Choose two critical analyses of The Road Not Taken and explain how it has helped you understand the significance of the poem.
George Montiero and Mark Richardson outline the significance of the poem, The Road Not Taken, by Robert Frost. Their critical analyses of the poem broaden your understanding of the meanings hidden in the text. By detailing some of Robert Frosts history, and his background you get a better understanding of the message he is portraying within the text.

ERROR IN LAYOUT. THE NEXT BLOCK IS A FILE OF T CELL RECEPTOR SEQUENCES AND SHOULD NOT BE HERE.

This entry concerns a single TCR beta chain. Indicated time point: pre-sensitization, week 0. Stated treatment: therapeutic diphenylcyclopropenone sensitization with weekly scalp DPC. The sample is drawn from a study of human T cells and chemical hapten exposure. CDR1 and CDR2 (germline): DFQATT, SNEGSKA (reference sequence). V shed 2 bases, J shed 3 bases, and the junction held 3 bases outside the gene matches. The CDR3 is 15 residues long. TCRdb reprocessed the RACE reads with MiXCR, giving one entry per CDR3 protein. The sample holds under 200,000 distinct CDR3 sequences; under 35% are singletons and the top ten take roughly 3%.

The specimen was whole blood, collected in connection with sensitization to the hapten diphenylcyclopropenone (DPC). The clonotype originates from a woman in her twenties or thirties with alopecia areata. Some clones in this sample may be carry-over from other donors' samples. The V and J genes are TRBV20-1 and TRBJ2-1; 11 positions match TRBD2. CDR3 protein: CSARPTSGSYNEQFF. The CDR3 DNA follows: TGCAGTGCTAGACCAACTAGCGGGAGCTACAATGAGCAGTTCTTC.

"THE ROAD NOT TAKEN" can be read against a literally and pictorial tradition that might be called "The Choices of Two Paths," reaching not only back to the Gospels and beyond them to the Greeks but to ancient English verse as well. ' George Montiero starts off by describing how the title of the text is referring to a common issue we face everyday, which has been perceived in other literature dating way back. This issue is choice. Nearly everything we do is the reaction of a decision we made, due to a choice we had. "The Choice of Two Paths" is suggested in Frost's decision to make his two roads not very much different from one another, for passing over one of them had the effect of wearing them "really about the same." ' This shows how Frost's decision of which road to travel was difficult as the roads as far as he could see (in his near future) were similar. Montiero compares Frost's poem with other texts dealing with similar issues: John Lydgate's Reson and Sensuallyte. Each text deals with two roads, each road representing choices. Lydgate's choices are symbolized by his encounter with "Dame Nature" who "offered him the choice between the Road of Reason and the Road of Sensuality." Convinced that the poem was deeply personal and directly self-revelatory.' It is believed that the poem was written about a personal decision that Frost had made, when he was in his late thirties' and he is know looking back and wandering: "What if I took the other path? Where would I be...
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